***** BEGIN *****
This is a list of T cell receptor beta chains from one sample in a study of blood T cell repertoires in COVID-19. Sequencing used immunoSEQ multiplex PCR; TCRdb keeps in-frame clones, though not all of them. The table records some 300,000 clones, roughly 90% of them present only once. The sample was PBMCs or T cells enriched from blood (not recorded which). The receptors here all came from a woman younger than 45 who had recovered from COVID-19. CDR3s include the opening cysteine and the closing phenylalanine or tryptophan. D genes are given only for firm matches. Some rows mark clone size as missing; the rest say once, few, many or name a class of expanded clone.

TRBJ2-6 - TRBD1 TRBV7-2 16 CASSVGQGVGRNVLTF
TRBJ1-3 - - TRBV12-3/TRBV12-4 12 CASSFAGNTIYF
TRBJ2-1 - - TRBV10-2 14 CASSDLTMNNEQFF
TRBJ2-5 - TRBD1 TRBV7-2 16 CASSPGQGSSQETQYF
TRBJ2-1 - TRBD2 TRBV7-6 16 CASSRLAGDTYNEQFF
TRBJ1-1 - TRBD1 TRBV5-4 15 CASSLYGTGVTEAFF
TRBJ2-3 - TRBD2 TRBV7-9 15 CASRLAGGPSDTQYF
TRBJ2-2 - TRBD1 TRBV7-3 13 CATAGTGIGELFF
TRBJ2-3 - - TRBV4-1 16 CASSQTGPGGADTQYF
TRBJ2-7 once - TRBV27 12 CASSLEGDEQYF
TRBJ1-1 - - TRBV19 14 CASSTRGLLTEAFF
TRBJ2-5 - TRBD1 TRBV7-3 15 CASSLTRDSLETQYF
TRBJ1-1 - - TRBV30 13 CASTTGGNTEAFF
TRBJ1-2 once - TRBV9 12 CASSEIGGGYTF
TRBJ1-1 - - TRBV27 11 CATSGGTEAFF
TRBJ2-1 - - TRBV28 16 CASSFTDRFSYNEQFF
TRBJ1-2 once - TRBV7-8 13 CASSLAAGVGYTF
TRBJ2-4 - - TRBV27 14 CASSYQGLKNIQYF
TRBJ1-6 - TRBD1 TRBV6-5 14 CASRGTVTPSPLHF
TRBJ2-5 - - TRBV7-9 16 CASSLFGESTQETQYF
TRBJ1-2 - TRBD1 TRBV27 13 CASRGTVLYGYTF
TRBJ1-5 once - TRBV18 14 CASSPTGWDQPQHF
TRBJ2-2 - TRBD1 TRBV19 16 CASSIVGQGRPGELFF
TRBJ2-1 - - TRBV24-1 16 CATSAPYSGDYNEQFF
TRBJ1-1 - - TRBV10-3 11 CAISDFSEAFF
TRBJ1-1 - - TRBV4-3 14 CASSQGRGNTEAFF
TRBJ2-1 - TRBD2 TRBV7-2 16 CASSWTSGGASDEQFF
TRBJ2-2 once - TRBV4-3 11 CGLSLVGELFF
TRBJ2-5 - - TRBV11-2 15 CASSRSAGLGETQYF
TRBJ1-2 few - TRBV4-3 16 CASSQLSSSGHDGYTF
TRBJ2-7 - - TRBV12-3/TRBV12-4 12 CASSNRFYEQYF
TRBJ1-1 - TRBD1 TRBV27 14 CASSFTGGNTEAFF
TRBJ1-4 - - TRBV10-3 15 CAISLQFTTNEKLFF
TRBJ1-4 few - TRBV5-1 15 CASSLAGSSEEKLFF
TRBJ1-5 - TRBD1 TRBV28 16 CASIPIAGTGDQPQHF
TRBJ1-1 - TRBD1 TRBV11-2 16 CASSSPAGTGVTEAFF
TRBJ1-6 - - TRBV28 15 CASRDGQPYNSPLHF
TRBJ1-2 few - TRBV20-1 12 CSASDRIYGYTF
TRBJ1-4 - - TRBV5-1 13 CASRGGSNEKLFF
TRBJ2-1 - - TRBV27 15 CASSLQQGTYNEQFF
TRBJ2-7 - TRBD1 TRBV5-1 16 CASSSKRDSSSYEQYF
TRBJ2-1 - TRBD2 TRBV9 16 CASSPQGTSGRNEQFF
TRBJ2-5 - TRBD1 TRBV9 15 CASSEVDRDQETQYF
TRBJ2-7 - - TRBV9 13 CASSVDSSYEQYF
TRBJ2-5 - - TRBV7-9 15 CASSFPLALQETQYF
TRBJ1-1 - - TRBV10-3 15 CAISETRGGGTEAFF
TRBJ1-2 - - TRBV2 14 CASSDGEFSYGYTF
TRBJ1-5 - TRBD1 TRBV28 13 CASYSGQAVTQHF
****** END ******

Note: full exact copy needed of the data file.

This is a list of T cell receptor beta chains from one sample in a study of blood T cell repertoires in COVID-19. Sequencing used immunoSEQ multiplex PCR; TCRdb keeps in-frame clones, though not all of them. The table records some 300,000 clones, roughly 90% of them present only once. The sample was PBMCs or T cells enriched from blood (not recorded which). The receptors here all came from a woman younger than 45 who had recovered from COVID-19. CDR3s include the opening cysteine and the closing phenylalanine or tryptophan. D genes are given only for firm matches. Some rows mark clone size as missing; the rest say once, few, many or name a class of expanded clone.

TRBJ2-6 - TRBD1 TRBV7-2 16 CASSVGQGVGRNVLTF
TRBJ1-3 - - TRBV12-3/TRBV12-4 12 CASSFAGNTIYF
TRBJ2-1 - - TRBV10-2 14 CASSDLTMNNEQFF
TRBJ2-5 - TRBD1 TRBV7-2 16 CASSPGQGSSQETQYF
TRBJ2-1 - TRBD2 TRBV7-6 16 CASSRLAGDTYNEQFF
TRBJ1-1 - TRBD1 TRBV5-4 15 CASSLYGTGVTEAFF
TRBJ2-3 - TRBD2 TRBV7-9 15 CASRLAGGPSDTQYF
TRBJ2-2 - TRBD1 TRBV7-3 13 CATAGTGIGELFF
TRBJ2-3 - - TRBV4-1 16 CASSQTGPGGADTQYF
TRBJ2-7 once - TRBV27 12 CASSLEGDEQYF
TRBJ1-1 - - TRBV19 14 CASSTRGLLTEAFF
TRBJ2-5 - TRBD1 TRBV7-3 15 CASSLTRDSLETQYF
TRBJ1-1 - - TRBV30 13 CASTTGGNTEAFF
TRBJ1-2 once - TRBV9 12 CASSEIGGGYTF
TRBJ1-1 - - TRBV27 11 CATSGGTEAFF
TRBJ2-1 - - TRBV28 16 CASSFTDRFSYNEQFF
TRBJ1-2 once - TRBV7-8 13 CASSLAAGVGYTF
TRBJ2-4 - - TRBV27 14 CASSYQGLKNIQYF
TRBJ1-6 - TRBD1 TRBV6-5 14 CASRGTVTPSPLHF
TRBJ2-5 - - TRBV7-9 16 CASSLFGESTQETQYF
TRBJ1-2 - TRBD1 TRBV27 13 CASRGTVLYGYTF
TRBJ1-5 once - TRBV18 14 CASSPTGWDQPQHF
TRBJ2-2 - TRBD1 TRBV19 16 CASSIVGQGRPGELFF
TRBJ2-1 - - TRBV24-1 16 CATSAPYSGDYNEQFF
TRBJ1-1 - - TRBV10-3 11 CAISDFSEAFF
TRBJ1-1 - - TRBV4-3 14 CASSQGRGNTEAFF
TRBJ2-1 - TRBD2 TRBV7-2 16 CASSWTSGGASDEQFF
TRBJ2-2 once - TRBV4-3 11 CGLSLVGELFF
TRBJ2-5 - - TRBV11-2 15 CASSRSAGLGETQYF
TRBJ1-2 few - TRBV4-3 16 CASSQLSSSGHDGYTF
TRBJ2-7 - - TRBV12-3/TRBV12-4 12 CASSNRFYEQYF
TRBJ1-1 - TRBD1 TRBV27 14 CASSFTGGNTEAFF
TRBJ1-4 - - TRBV10-3 15 CAISLQFTTNEKLFF
TRBJ1-4 few - TRBV5-1 15 CASSLAGSSEEKLFF
TRBJ1-5 - TRBD1 TRBV28 16 CASIPIAGTGDQPQHF
TRBJ1-1 - TRBD1 TRBV11-2 16 CASSSPAGTGVTEAFF
TRBJ1-6 - - TRBV28 15 CASRDGQPYNSPLHF
TRBJ1-2 few - TRBV20-1 12 CSASDRIYGYTF
TRBJ1-4 - - TRBV5-1 13 CASRGGSNEKLFF
TRBJ2-1 - - TRBV27 15 CASSLQQGTYNEQFF
TRBJ2-7 - TRBD1 TRBV5-1 16 CASSSKRDSSSYEQYF
TRBJ2-1 - TRBD2 TRBV9 16 CASSPQGTSGRNEQFF
TRBJ2-5 - TRBD1 TRBV9 15 CASSEVDRDQETQYF
TRBJ2-7 - - TRBV9 13 CASSVDSSYEQYF
TRBJ2-5 - - TRBV7-9 15 CASSFPLALQETQYF
TRBJ1-1 - - TRBV10-3 15 CAISETRGGGTEAFF
TRBJ1-2 - - TRBV2 14 CASSDGEFSYGYTF
TRBJ1-5 - TRBD1 TRBV28 13 CASYSGQAVTQHF